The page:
School Counseling and Student Advisement

A standards-focused, integrated, and comprehensive school counseling program helps high school students acquire the skills to prepare for high school and postsecondary success. School counselors work with other school staff to assist students with academic and postsecondary planning that leads to seamless transitions to the identified postsecondary options.

High schools will implement student advisement systems that provide students with meaningful, supportive relationships and maximize each student’s personalized learning experience. An adult advocate, advisor or mentor will take an interest in each student’s successful learning, goal setting, career planning and personal growth. Schools should implement an evidence-based advisory system that integrates school success and career-readiness skills (e.g., work ethic, communication skills, teamwork, personal responsibility, organization, financial literacy, and study skills).

Postsecondary Access and Completion Initiatives

The West Virginia Higher Education Policy Commission and the Council for Community and Technical College Education strive to facilitate a statewide culture that values education and actively cultivates the academic achievement of all citizens, regardless of age or income. The Division of Student Affairs coordinates several college access and completion initiatives, including:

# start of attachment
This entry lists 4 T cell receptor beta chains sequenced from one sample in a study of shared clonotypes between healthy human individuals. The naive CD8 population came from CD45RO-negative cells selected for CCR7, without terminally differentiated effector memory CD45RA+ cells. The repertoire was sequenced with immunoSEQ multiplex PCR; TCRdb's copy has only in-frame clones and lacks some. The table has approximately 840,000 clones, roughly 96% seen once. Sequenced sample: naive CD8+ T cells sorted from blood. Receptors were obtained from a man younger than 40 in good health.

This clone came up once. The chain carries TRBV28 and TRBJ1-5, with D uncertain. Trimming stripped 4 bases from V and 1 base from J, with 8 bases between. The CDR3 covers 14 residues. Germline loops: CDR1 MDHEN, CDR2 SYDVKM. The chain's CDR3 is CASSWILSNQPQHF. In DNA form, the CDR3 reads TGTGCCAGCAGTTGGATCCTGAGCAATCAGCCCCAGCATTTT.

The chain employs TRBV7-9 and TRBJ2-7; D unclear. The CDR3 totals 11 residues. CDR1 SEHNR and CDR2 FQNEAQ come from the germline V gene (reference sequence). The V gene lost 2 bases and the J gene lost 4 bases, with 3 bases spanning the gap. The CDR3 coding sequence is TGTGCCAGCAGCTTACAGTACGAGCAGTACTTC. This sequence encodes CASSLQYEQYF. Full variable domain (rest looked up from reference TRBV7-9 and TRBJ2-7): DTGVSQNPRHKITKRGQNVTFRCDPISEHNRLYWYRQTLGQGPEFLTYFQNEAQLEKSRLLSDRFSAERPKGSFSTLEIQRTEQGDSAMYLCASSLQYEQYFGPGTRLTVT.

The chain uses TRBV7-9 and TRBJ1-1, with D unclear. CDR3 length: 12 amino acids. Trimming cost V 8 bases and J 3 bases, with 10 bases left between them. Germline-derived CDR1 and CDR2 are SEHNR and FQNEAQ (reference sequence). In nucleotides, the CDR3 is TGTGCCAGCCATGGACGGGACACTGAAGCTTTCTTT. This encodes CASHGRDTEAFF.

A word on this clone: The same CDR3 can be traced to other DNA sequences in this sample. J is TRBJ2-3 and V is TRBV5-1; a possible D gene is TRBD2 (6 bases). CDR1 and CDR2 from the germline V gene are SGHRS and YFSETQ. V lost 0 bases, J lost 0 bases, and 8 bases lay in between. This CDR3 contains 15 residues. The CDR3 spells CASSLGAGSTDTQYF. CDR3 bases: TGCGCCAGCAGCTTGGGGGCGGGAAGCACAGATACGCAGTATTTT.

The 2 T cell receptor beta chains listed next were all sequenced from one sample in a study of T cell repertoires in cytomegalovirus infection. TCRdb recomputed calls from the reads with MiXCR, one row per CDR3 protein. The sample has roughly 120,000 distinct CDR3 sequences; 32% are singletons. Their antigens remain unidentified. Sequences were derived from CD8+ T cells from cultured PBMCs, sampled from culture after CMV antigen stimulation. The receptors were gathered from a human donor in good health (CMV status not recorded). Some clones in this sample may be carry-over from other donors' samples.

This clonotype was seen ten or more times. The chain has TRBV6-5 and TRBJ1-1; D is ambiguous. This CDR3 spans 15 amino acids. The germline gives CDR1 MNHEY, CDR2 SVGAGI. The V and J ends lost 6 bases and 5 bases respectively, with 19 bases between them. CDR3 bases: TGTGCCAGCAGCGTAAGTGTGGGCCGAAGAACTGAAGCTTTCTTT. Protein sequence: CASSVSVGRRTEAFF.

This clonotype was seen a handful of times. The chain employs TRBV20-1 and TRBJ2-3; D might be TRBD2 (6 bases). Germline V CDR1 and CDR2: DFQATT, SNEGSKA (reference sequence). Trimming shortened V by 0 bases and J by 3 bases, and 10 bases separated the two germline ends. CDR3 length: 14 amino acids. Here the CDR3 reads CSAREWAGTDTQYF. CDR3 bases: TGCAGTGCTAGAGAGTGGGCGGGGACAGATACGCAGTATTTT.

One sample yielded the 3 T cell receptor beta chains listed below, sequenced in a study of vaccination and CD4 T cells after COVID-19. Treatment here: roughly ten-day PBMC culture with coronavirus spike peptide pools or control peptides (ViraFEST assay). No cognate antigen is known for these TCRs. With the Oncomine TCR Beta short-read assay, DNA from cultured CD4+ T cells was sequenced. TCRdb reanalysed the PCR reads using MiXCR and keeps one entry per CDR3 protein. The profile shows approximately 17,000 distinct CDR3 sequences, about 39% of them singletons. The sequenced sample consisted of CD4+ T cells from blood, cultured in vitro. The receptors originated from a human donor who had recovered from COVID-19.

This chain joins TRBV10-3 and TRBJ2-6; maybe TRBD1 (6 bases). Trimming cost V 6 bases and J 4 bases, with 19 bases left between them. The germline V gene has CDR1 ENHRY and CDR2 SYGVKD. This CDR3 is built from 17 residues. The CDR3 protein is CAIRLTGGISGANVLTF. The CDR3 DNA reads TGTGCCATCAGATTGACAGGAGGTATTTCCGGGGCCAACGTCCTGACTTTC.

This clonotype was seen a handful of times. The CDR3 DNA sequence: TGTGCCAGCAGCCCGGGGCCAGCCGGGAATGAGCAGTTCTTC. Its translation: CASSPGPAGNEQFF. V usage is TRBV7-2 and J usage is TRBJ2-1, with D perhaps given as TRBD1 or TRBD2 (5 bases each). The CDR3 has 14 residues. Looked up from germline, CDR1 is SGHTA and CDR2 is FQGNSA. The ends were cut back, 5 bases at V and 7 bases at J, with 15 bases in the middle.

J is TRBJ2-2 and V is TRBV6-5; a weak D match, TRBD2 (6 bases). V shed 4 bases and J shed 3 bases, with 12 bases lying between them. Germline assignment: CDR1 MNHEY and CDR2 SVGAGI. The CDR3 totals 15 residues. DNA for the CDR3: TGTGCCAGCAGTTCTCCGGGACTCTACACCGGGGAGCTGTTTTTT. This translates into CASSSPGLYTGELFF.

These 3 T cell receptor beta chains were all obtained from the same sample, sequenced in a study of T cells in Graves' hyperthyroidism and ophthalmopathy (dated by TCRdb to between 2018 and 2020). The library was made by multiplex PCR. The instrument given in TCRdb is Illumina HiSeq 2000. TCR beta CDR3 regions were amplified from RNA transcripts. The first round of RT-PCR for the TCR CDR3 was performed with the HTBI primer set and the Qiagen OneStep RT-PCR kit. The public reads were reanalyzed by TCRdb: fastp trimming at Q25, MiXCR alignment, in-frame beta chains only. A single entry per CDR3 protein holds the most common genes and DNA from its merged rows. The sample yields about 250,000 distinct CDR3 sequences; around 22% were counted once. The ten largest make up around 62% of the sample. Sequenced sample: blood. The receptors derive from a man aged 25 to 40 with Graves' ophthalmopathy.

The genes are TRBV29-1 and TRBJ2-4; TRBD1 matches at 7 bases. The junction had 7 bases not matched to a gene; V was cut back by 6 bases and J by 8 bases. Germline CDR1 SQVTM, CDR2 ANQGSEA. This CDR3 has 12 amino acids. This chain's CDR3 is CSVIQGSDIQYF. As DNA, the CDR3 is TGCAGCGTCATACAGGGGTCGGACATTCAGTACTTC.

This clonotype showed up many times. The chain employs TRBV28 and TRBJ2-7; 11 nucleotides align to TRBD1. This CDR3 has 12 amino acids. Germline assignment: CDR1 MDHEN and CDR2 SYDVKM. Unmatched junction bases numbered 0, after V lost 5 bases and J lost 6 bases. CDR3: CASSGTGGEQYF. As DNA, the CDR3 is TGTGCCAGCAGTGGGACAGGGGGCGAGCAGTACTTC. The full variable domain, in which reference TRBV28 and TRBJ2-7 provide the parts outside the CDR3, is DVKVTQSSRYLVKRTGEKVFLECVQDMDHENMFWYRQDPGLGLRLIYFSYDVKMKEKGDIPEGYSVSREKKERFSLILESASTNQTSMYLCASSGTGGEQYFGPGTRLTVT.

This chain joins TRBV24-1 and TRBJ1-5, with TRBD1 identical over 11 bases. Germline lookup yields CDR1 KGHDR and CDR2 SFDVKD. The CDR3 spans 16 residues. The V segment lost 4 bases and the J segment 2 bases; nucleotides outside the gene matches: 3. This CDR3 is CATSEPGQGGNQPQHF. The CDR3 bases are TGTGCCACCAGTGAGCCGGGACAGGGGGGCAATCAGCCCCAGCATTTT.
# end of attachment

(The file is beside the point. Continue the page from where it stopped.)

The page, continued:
College Foundation of West Virginia is a college readiness outreach initiative aimed at helping students plan, apply, and pay for college. The one-stop college planning website is CFWV.com. The division also has launched a pilot project, funded by the Kresge Foundation, to provide students with college counseling and college-planning reminders via text message. Other CFWV outreach activities include training educators and community outreach professionals to provide in-depth college counseling, coordinating West Virginia’s statewide “College Application and Exploration Week” event, and engaging communities in promoting a stronger college-going culture across the state. Additionally, the division supports the work of the West Virginia Higher Education Policy Commission’s Division of Financial Aid in informing students of the availability of financial aid and assists in the efforts of the Commission to help adult students complete college degrees. The West Virginia Department of Education, the West Virginia Council for Community and Technical College Education, the West Virginia Department of Education and the Arts, and various other educational organizations are partners in these efforts.